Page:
Law courts are busily debating US President Donald Trump's travel ban but so too is the tourism sector. Will it deter holidaymakers or will they continue traveling to the US despite the new leadership?
President Donald Trump's currently suspended travel ban for people from seven Muslim-majority countries is deterring tourism to the US - at least according to the latest report by a travel industry service. The analysis of booking data by Forward Keys showed that, in the days following the January 27th executive order, bookings of trips to the US slumped by 6.5 percent compared to the same period a year ago. For western Europe it estimated a decline of 13.6 percent.
German tour operators surprised
The study evoked surprise among German tour operators such as Tui. Europe's largest travel company is also the market leader in Germany. The company is yet to detect a reduction here, either in bookings of complete package tours or in individual travel components. On the contrary, according to spokesman Mario Köpers: "Most recently, growth in US travel has been in the double digits. Business has also started well in 2017." He said his colleagues at Tui Group Europe had also been unable to discern any Trump effect, and that trips to the US continued to sell well.
And Tui is not an isolated case. Responding to DW's enquiry, travel company Thomas Cook Germany confirmed it also had no decline in bookings to report, saying it had even expanded its selection.
Passing phenomenon or trend?
Torsten Schäfer from the German Travel Association (DRV) has also seen no decline in booking numbers so far. On the contrary: he says trips to the US are on the increase as air fares are low. "For many Germans, a trip to the US is the fulfillment of a lifetime dream - to see New York or drive along Route 66."
Schäfer suspects that the decline in bookings in the ForwardKeys analysis is due more to business travelers than tourists. He views the results as a momentary phenomenon, and says that it won't be possible to assess accurately whether or not Trump's policies are influencing travel bookings until March at the earliest.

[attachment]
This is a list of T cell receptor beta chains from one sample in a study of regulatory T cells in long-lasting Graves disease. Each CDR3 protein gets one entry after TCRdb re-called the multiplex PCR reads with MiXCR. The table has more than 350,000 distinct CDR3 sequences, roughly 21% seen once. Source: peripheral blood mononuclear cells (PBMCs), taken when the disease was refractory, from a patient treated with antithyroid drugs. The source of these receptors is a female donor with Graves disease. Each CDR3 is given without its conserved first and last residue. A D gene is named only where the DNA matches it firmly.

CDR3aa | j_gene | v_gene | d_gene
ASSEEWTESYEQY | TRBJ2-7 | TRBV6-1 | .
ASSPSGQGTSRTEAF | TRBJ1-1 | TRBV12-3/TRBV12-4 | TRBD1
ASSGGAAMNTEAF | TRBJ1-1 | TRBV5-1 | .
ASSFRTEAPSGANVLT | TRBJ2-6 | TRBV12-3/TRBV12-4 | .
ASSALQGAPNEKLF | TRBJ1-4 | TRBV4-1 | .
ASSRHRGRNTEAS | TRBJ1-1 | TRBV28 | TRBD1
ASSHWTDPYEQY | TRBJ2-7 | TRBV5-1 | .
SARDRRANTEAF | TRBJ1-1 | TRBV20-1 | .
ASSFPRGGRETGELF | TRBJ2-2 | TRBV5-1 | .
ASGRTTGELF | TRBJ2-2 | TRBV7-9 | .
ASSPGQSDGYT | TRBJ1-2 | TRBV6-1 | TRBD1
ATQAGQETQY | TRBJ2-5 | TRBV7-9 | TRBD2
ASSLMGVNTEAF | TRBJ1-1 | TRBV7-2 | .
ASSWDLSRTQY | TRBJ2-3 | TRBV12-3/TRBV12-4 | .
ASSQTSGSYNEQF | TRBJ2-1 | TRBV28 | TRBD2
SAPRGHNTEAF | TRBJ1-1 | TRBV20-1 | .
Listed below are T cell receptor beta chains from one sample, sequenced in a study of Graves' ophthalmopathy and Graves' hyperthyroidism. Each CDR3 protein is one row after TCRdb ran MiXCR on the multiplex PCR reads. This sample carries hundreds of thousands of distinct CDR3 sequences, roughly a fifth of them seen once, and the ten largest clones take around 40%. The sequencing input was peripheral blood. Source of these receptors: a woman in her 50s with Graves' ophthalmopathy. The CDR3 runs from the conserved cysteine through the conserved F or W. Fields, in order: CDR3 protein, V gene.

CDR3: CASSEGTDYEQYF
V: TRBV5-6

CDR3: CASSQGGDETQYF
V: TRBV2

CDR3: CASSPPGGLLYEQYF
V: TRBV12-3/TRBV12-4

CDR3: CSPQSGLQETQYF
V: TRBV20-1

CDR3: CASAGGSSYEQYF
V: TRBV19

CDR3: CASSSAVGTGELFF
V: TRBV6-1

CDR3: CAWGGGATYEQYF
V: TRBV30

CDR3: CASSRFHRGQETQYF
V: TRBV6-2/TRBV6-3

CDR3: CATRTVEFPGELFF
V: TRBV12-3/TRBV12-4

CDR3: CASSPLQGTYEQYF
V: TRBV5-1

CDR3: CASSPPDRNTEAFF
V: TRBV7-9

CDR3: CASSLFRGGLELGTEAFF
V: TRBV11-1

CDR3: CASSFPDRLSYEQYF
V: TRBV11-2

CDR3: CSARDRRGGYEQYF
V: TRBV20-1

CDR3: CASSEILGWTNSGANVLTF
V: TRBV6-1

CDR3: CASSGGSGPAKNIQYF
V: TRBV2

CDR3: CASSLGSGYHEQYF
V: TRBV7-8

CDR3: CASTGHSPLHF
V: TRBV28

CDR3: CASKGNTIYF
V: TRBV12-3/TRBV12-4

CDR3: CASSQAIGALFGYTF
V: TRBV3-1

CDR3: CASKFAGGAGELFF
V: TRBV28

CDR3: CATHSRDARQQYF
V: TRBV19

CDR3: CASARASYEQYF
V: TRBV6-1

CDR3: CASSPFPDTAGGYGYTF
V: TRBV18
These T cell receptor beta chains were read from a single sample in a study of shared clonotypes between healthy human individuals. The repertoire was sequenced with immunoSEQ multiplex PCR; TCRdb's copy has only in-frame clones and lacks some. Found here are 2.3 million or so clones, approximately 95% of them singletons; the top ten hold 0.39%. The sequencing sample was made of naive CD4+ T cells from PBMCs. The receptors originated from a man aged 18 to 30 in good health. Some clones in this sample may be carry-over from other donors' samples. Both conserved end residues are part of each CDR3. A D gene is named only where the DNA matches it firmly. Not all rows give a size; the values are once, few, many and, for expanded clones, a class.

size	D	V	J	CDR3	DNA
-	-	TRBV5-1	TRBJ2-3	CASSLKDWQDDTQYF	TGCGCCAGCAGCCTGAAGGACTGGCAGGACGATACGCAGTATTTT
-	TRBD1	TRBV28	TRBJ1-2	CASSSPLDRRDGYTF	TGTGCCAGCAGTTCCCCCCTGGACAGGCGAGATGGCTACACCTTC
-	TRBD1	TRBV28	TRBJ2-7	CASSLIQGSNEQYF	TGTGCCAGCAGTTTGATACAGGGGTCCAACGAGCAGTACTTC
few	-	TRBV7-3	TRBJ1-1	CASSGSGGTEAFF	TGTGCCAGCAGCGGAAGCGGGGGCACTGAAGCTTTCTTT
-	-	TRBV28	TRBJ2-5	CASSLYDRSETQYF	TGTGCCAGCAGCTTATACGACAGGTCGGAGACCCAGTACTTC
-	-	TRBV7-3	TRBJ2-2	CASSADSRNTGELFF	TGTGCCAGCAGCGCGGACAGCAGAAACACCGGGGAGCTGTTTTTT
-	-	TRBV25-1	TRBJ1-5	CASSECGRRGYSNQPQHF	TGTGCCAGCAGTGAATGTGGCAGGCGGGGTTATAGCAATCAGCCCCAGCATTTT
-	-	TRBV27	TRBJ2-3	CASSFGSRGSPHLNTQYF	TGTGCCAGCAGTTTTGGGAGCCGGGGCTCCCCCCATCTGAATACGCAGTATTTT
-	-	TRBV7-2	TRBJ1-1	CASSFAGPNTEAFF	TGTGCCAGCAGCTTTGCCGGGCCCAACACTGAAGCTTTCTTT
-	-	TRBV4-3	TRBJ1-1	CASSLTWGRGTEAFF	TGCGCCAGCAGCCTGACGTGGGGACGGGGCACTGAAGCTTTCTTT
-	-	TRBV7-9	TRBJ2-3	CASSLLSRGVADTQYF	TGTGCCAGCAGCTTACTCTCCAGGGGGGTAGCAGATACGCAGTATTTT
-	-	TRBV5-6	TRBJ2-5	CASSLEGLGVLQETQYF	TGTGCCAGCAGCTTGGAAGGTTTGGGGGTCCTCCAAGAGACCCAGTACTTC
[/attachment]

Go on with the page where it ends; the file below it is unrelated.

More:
Russians are discovering the US
Nonetheless the ForwardKeys analysis makes it possible to deduce tendencies in individual regions, for instance, for Russia. The country played hardly any role in US tourism until 2015. According to the US Travel Association, it wasn't even among the top 20. Now, since the travel ban, ForwardKeys has registered an increase of 15.8 percent for eastern Europe and Russia combined.
The Russian tourist association talking to DW confirmed growth in tourism to the US in individual trips, without mentioning specific numbers. Russians traditionally take shopping trips to New York especially in early January during the winter holidays. They are now also venturing into vacationing in the US because Trump has announced several times that he wants to improve relations with Russia. This Trump effect has positively affected the travel climate.
Reactions from the Muslim world
Until now, tourists from the Middle East contributed notably to US tourism: 2.6 million visited the US in 2014, according to information from the Global Muslim Travel Index (GMTI). That includes Israel, Saudi Arabia and Turkey, countries not covered by Trump's travel ban. As expected, those numbers collapsed after the ban. According to the ForwardKeys analysis, bookings in the Middle East fell by 37.5 percent and, in the seven countries (Iran, Iraq, Libya, Somalia, Sudan, Syria and Yemen) directly affected by the ban, by 80 percent.
The travel industry fears that not only tourists from Muslim countries, but also from around the world, might no longer feel welcome in the US, especially visitors from Mexico. President Trump's announcement that he wants to build a wall and his campaign rhetoric regarding Mexico is not liable to have persuaded many Mexicans to choose the US as their next holiday destination. At least until now, Mexico, with more than 18 million visitors a year, has been the second-largest source of tourists to the US after Canada.
Warnings against isolationism
Taleb Rifai, the secretary general of the World Tourist Organization (UNWTO), warned that "isolationism and blind discriminatory actions will not lead to increased security but rather to growing tensions and threats" in a recent statement on Trump's travel ban decree. He added that the travel ban contravened principles of freedom of travel and would hinder the growth of the tourism sector.
It's a threatening scenario for the US tourism industry. It took until 2010 for it to recover from the setbacks it had to accept as a result of the terrorist threat and increased security measures after 9/11 and, later, the Iraq war. Whether the psychological effect of the travel ban will be of short or long duration could depend on Trump's future policies.